On the other hand, Polyphonic’s video does leave out some antecedents to this style, all of who get named checked by various folks in the comments. (Yes, YouTube comments that are worth reading!)

In particular, there’s no mention of African-American artists like Howlin’ Wolf, Screamin' Jay Hawkins, or Clarence Frogman Henry. Wolf in particular became a huge influence on another incredibly gruff and guttural singer, Tom Waits, who often sings like the Devil has his larynx.
And do the distorted vocals on Black Sabbath’s “Iron Man” or on King Crimson’s “21st Century Schizoid Man” really count? Or the various screams on Pink Floyd songs?

When Polyphonic returns to the 1980s, he’s on firmer ground. Lemmy from Motörhead makes more sense as an influence, and by the time we get to Venom, then Death, then Mantas, it is easier to see where the Death Growl came from. (But come on, no mention of Napalm Death? They were the first growling band I ever heard, and hats off to BBC DJ John Peel for not only playing them when the debuted, but he had them in session.)

If interested, I would recommend exploring the YouTube comments further and make up your own mind. And if you are interested in learning this technique, there are folks who will teach you.

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Ted Mills is a freelance writer on the arts who currently hosts the artist interview-based FunkZone Podcast and is the producer of KCRW's Curious Coast. You can also follow him on Twitter at @tedmills, read his other arts writing at tedmills.com and/or watch his films here.

The Cornell Note-Taking System: Learn the Method Students Have Used to Enhance Their Learning Since the 1940s

How should you take notes in class? Like so many students who came before me and would come after, I had little idea in college and even less in high school. The inherently ambiguous nature of the note-taking task has inspired a variety of methods and systems, few of them as respected as Cornell Notes. Invented in the 1940s by Cornell University education professor Walter Pauk, author of How to Study in College, Cornell Notes involves dividing each page up into three sections: one to paraphrase the lecture's main ideas, one to summarize those ideas, and one to write questions. After writing down those main ideas during class, immediately summarize and add questions about the content. Then, while studying later, try to answer those questions without looking at the main body of notes.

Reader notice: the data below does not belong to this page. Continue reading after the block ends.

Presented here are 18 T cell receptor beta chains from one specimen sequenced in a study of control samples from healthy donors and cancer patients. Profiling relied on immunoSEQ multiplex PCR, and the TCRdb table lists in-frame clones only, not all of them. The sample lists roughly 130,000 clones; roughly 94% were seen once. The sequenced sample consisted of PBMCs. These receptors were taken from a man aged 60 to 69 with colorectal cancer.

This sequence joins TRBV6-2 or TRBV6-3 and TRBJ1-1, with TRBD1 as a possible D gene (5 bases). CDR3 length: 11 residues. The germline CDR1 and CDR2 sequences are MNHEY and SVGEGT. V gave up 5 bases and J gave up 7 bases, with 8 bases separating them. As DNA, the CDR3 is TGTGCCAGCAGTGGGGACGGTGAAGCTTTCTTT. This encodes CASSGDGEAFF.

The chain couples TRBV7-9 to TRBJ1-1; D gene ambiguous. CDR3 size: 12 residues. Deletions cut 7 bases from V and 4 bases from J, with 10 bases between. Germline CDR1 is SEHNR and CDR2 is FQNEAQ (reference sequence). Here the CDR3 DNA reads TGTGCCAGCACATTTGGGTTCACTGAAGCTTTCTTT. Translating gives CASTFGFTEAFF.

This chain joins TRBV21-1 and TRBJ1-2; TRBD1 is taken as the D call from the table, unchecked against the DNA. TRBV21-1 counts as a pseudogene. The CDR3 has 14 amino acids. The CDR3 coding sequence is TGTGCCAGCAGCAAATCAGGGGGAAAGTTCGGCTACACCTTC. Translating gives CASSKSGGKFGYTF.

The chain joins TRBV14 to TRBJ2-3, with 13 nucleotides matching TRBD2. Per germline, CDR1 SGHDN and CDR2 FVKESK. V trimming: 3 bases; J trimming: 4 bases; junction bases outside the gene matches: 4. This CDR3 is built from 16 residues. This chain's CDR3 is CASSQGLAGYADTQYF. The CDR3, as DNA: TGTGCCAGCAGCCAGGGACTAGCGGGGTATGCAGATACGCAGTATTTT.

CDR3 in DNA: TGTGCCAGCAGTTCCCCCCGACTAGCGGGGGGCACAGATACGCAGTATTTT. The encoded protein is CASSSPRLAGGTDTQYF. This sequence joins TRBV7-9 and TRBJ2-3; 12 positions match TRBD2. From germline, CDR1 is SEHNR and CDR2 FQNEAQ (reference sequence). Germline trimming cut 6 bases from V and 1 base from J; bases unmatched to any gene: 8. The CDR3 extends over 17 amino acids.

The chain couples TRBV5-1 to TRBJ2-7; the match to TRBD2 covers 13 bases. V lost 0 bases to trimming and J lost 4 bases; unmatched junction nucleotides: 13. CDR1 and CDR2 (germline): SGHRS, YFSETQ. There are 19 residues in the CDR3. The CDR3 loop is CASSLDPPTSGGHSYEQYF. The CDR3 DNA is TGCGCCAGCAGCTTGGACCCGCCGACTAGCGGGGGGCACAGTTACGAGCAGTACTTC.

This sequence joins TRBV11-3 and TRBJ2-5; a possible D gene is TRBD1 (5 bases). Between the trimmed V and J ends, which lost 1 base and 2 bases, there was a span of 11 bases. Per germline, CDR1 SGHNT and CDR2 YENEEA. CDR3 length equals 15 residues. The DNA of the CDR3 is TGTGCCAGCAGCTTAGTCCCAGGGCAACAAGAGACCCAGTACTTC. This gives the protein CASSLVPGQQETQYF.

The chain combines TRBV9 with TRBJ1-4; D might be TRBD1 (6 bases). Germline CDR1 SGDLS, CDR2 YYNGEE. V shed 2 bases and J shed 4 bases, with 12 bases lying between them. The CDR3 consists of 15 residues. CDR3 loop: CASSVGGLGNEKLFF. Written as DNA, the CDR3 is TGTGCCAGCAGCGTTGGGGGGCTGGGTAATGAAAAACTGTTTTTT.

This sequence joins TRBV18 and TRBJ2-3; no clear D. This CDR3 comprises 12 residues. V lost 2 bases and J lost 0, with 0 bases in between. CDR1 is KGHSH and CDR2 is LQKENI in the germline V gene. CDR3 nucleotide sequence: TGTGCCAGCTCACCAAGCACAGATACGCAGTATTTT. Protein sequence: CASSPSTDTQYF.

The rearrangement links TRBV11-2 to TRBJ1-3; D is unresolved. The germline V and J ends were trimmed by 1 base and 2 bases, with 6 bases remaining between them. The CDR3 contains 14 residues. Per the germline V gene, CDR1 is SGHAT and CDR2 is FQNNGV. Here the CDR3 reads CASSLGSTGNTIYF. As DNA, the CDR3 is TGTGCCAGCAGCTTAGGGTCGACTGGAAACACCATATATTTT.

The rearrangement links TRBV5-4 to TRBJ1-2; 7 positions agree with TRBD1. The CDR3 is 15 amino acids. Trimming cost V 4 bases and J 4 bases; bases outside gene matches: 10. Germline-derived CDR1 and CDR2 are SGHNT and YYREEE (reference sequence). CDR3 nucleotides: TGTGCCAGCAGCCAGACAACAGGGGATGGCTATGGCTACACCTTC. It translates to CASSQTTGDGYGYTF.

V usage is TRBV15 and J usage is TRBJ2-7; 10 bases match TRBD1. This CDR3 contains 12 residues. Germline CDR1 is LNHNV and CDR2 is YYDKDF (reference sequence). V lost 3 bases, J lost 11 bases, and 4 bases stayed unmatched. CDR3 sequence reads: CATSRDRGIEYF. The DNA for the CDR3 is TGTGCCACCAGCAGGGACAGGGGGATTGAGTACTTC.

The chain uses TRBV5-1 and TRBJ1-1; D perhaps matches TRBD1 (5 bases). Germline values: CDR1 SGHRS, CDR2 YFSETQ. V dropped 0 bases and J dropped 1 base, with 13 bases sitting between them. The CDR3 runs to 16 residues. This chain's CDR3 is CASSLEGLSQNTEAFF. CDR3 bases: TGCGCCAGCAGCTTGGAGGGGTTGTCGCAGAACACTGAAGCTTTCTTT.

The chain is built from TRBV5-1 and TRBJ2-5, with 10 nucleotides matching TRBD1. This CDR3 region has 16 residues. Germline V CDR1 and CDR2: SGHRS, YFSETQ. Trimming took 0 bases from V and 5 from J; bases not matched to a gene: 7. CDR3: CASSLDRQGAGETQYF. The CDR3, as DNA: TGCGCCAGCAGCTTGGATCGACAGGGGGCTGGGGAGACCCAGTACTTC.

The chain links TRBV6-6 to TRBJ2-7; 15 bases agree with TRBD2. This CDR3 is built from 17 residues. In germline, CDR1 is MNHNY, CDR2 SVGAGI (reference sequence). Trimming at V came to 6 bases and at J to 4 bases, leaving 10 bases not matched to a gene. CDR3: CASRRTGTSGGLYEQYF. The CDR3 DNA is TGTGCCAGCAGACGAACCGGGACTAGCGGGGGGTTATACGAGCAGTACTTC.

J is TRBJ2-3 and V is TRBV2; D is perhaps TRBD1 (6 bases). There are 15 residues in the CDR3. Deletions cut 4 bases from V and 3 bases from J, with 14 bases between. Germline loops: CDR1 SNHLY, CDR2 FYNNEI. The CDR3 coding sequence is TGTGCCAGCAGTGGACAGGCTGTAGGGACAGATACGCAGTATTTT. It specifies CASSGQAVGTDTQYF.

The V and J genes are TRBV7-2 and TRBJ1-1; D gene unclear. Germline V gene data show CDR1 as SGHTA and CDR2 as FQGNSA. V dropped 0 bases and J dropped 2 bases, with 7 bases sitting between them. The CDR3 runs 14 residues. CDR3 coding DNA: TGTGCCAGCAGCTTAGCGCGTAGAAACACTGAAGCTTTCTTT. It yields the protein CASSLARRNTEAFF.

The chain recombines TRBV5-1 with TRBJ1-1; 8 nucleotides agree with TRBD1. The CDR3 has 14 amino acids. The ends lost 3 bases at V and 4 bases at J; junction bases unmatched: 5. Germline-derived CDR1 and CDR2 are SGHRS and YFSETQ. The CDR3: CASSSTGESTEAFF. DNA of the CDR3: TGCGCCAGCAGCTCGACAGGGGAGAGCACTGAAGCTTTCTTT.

You'll find a complete and concise explanation of how to take Cornell Notes at Cornell's web site, which includes information on the "Reflect" stage (in which you ask yourself broader questions like “What’s the significance of these facts?" and "What principle are they based on?") and the "Review" stage (in which you "spend at least ten minutes every week reviewing all your previous notes" to aid retention).

For a more detailed visual explanation, have a look at teacher Jennifer DesRochers' instructions for how to take Cornell Notes in the video above, which now approaches one million views on Youtube. Her own version encourages taking down main-idea summaries in drawings as well as text, and including things like "key points" and "important people or ideas" in the question column.

That DesRochers' video now approaches one million views suggests students still find the Cornell Notes system effective, as much as or even more so than they did when Pauk first published it. Over time, of course, its users have also augmented it: take Doug Neill's video "Improving Cornell Notes With Sketchnoting Techniques" above, which combines standard Cornell Notes with his system of "sketchnoting," also known as "visual note-taking and graphic recording."

He provides examples of what such Cornell-formatted sketchnoting might look like, explaining that "having the option of doing something more visual in your mind triggers a different type of processing power, so that you're more active in the way that you're responding to the ideas. You're not just passively taking in information." The nature of school, as students in every era have known, can often induce a state of passivity; systems like Cornell Notes and its many variations remind us of how much more we can learn if we have a way to break out of it.

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Based in Seoul, Colin Marshall writes and broadcasts on cities, language, and culture. His projects include the book The Stateless City: a Walk through 21st-Century Los Angeles and the video series The City in Cinema. Follow him on Twitter at @colinmarshall or on Facebook.